Trust Annual Report 1978

 

Twenty-one Years

 

The first meeting of the Winchester Preservation Trust took place on the 30th April, 1957, under the chairmanship of the late Dr Sybil Tremellen. It consisted of a small band of prominent Winchester citizens, alarmed at the direction at which the redevelopment of the city was heading. At that time over 500 houses were on the city's slum clearance programme, including listed buildings. The Trust's first major effort was an attempt to halt the demolition of three important buildings in Upper Brook Street, now the site of the central car park. These consisted of the Old Queens Head, and Nos 4 and 6a dating from the late 17th century, formerly known as Waldron House, once the home of mayors of Winchester. This attempt unfortunately failed, in spite of the fact that all the money was raised for their repair, including grants from the Historic Buildings Council and the Pilgrim Trust. This was not, however, a negative effort, because as a result of the wide publicity, a close and harmonious relationship was eventually established between the Trust and the city authorities. This, no doubt, followed a national pattern, as it is now recognised that the wholesale clearance of town centres is no solution to the housing problem. It is indeed harmful to historic cities such as Winchester, and against the principles of conservation.

 

In 1959 the Trust was again prominent in opposing the demolition of houses in Canon Street, and as a result, No 24 was purchased and restored, and eventually given to the Trust, by our first chairman, Dr Tremellen. This house is still owned by the Trust, and provides a valuable source of income.

 

Mention should also be made of our then president, the late Admiral Sir William Andrewes, who gave unfailing support and encouragement to our early endeavours.

 

The saving of St Peters Church, Chesil, and the handing over to the Winchester Amateur Dramatic Society, was perhaps the greatest achievement of the Trust in preservation. In 1965 a successful appeal was launched, and due to the great efforts of David Pare, our previous chairman and others, a large sum of money was raised. It is appropriate that the Trust's emblem incorporates the church as its dominant motif.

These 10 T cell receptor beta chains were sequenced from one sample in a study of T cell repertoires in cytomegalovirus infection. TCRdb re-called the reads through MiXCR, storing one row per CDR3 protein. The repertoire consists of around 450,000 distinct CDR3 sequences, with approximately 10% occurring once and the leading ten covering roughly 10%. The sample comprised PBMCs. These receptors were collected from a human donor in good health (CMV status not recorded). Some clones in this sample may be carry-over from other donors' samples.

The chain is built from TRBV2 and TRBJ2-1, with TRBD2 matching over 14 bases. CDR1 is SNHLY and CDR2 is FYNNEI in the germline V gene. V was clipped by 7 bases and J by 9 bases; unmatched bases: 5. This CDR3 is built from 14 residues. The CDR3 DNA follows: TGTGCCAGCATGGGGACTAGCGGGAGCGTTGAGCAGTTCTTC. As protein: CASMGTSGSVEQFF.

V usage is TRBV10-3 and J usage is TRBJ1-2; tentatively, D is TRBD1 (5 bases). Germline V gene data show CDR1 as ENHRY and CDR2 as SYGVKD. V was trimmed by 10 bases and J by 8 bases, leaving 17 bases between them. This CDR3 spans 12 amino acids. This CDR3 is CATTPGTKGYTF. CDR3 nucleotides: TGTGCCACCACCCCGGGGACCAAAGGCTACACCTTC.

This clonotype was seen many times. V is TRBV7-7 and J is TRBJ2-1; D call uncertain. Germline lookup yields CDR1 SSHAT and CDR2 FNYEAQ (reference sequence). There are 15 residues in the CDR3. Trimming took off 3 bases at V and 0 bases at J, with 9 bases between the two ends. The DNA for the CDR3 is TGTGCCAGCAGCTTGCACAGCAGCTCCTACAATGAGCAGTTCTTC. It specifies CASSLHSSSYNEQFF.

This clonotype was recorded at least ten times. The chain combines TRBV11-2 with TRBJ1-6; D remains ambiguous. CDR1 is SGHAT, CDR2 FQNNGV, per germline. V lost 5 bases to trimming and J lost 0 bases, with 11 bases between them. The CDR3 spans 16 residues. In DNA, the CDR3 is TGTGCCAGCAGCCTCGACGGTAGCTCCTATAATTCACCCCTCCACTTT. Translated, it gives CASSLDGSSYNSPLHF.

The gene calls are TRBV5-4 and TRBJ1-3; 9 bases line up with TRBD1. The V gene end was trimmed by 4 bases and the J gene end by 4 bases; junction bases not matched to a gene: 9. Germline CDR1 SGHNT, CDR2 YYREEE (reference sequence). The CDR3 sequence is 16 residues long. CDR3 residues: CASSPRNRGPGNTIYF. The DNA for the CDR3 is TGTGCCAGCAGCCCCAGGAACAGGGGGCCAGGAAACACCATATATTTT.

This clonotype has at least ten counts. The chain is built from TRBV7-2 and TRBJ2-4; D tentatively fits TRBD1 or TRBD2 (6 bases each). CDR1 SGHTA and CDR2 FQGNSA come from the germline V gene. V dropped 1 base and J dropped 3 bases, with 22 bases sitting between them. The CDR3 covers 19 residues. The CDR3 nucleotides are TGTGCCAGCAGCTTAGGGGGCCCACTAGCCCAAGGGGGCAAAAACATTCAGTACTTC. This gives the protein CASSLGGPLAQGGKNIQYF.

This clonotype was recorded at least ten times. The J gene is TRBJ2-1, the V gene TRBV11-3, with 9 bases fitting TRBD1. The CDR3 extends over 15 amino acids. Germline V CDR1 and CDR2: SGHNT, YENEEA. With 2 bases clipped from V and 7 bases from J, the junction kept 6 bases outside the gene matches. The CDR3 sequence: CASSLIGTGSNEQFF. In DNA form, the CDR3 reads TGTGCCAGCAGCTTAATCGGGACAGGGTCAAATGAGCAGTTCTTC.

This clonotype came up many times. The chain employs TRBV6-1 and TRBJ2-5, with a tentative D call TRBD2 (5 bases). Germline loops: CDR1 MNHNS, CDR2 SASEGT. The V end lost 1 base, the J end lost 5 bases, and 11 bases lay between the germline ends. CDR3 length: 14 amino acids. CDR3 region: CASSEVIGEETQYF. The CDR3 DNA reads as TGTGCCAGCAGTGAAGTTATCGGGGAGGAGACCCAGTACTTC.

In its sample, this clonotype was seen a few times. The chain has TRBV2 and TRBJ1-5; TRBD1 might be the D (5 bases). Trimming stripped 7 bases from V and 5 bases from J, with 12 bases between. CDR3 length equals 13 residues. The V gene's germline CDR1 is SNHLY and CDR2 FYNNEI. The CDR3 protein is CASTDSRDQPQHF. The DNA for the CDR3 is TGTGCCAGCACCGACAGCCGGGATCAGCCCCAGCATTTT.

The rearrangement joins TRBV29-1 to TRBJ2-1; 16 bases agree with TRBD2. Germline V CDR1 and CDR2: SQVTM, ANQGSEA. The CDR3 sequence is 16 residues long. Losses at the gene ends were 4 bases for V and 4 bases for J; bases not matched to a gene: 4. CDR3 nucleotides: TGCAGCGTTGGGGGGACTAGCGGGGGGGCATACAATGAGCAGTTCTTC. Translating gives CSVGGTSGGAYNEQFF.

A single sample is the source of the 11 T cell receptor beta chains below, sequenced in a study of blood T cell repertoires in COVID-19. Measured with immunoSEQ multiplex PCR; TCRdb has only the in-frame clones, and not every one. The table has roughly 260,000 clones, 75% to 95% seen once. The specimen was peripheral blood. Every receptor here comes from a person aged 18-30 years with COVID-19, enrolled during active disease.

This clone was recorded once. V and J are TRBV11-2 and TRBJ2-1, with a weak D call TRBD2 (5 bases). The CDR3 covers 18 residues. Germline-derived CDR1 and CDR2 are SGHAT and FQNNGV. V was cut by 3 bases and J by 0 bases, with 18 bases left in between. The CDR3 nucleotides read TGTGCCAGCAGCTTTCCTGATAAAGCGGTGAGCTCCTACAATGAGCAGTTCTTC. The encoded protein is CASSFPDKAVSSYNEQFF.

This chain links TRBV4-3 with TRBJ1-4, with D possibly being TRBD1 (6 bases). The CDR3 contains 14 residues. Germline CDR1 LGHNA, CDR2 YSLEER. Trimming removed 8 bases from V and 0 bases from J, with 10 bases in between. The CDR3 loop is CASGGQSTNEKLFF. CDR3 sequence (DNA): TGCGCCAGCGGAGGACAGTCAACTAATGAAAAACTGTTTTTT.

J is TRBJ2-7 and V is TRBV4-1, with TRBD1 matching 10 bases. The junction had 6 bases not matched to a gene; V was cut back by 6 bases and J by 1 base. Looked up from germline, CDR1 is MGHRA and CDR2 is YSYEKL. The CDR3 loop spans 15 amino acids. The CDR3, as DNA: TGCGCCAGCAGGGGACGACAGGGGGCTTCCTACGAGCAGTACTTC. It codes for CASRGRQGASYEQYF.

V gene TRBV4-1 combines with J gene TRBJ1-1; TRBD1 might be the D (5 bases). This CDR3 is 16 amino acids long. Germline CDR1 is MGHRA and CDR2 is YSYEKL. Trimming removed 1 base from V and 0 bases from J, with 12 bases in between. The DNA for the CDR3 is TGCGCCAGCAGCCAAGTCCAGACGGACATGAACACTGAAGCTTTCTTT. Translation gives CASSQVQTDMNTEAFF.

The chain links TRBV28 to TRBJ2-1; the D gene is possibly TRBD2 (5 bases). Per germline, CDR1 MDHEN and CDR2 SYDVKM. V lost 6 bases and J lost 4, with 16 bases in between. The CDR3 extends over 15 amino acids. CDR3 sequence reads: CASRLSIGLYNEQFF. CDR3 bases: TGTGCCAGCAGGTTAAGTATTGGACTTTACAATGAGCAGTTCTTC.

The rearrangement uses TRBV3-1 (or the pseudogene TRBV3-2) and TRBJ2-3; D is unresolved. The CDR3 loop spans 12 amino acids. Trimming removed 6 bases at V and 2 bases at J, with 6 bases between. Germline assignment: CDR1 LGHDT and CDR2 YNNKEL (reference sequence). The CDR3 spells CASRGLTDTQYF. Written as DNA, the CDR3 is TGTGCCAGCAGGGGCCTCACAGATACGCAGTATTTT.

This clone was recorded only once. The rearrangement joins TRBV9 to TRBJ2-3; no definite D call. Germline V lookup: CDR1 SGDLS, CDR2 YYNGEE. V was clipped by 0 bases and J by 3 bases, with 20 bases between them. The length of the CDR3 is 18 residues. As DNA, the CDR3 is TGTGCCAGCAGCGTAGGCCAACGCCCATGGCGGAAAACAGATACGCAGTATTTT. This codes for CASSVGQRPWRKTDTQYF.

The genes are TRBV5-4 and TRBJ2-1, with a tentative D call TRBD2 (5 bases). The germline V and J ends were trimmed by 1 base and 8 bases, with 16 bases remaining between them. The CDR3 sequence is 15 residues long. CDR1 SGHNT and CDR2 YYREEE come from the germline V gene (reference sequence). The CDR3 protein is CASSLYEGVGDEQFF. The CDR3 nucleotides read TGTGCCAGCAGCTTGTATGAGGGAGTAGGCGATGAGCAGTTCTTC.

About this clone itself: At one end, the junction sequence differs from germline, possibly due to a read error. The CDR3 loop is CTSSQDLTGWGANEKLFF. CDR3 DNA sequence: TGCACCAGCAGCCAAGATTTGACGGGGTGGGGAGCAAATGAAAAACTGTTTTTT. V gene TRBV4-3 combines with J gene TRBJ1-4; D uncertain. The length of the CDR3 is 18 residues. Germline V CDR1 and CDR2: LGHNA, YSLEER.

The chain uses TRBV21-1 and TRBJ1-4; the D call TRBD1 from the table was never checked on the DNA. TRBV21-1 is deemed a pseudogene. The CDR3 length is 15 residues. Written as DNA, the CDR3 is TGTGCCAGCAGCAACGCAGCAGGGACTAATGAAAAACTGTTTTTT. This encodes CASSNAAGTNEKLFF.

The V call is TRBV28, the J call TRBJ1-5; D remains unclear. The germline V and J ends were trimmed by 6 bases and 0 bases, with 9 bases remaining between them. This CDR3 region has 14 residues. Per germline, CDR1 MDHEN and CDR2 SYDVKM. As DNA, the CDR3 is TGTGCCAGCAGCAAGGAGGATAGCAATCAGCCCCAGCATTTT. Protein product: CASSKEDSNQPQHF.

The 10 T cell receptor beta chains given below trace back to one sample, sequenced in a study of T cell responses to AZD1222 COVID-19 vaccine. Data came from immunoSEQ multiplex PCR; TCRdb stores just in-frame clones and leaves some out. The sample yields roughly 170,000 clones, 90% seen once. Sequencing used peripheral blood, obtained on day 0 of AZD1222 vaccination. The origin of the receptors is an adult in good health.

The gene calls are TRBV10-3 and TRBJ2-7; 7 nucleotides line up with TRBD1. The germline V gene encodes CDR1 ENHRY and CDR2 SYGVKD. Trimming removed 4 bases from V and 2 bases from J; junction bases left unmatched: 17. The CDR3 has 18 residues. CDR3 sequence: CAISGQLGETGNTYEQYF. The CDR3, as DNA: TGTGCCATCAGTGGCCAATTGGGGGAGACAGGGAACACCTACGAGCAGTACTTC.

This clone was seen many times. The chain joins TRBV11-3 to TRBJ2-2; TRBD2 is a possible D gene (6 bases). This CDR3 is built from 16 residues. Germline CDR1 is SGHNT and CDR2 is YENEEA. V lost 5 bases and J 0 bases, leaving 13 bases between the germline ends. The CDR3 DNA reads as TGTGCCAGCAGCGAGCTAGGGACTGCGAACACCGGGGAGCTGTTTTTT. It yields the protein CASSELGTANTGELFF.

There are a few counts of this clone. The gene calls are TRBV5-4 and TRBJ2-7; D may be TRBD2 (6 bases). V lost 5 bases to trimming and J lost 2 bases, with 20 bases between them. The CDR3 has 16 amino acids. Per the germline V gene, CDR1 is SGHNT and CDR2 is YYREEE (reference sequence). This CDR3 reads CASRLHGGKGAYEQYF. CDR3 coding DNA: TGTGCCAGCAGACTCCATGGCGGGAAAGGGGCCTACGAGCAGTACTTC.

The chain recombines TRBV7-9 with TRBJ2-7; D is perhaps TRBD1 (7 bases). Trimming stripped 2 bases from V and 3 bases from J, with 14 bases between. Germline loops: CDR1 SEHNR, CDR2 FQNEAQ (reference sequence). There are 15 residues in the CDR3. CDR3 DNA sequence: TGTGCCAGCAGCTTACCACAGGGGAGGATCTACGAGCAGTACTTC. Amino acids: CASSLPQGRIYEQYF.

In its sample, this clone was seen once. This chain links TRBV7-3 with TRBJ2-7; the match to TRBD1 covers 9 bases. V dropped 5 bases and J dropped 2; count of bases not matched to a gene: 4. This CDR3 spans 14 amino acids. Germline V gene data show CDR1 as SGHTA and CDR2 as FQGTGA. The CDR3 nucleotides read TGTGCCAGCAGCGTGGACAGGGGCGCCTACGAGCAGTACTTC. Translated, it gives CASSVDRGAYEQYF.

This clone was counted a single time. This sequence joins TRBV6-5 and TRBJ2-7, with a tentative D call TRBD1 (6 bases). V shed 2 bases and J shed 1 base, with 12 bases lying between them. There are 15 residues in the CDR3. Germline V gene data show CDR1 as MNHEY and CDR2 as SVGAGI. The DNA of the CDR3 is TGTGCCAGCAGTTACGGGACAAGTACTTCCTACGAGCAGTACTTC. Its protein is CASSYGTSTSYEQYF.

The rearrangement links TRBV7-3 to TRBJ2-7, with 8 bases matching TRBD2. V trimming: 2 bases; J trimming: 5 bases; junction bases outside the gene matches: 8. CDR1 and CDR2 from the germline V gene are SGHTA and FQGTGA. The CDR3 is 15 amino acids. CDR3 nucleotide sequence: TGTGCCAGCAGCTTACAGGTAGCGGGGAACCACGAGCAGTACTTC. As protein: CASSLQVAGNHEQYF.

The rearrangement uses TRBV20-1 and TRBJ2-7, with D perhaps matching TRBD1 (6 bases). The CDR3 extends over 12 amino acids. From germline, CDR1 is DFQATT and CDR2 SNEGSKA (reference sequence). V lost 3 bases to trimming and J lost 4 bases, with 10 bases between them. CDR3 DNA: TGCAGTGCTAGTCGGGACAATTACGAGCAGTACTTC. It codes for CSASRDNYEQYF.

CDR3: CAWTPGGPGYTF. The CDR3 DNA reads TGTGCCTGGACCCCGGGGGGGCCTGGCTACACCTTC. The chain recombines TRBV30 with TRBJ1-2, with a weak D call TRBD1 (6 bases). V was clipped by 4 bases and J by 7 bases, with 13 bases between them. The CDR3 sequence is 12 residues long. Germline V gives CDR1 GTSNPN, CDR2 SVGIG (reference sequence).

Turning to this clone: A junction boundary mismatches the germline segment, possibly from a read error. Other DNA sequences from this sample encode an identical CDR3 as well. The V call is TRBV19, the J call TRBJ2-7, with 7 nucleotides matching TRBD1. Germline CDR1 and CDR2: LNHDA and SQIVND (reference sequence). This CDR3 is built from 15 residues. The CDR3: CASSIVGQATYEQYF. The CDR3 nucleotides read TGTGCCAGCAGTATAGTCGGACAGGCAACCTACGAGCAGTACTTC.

Starting as necessity as a preservation society, the Trust has over the years become truly a civic society, and was one of the first such societies to become affiliated to the Civic Trust which came into existence at much the same time. The Trust is now very much concerned with new development, and has four planning sub-committees, which meet regularly and examine all important planning applications. It is consulted by the City on all matters concerning conservation areas and listed buildings.

 

The Trust has, since 1971, taken an active interest in the proposed M3 motorway which, if constructed, will come very close to the city, and has taken part in both the main Inquiry and the side roads Inquiry. The Trust is also con¬cerned about the proposals to move the Itchen Navigation Canal.

 

Many and varied have been the activities of the Trust during its twenty one years of existence. There is space in this report to list only a few, but such matters as the Gas Council's proposals for underground gas storage at Chilcomb, Scheduling of buildings in the city, publication of the High Street booklet, and comments on the Town Centre Plan, should certainly be mentioned.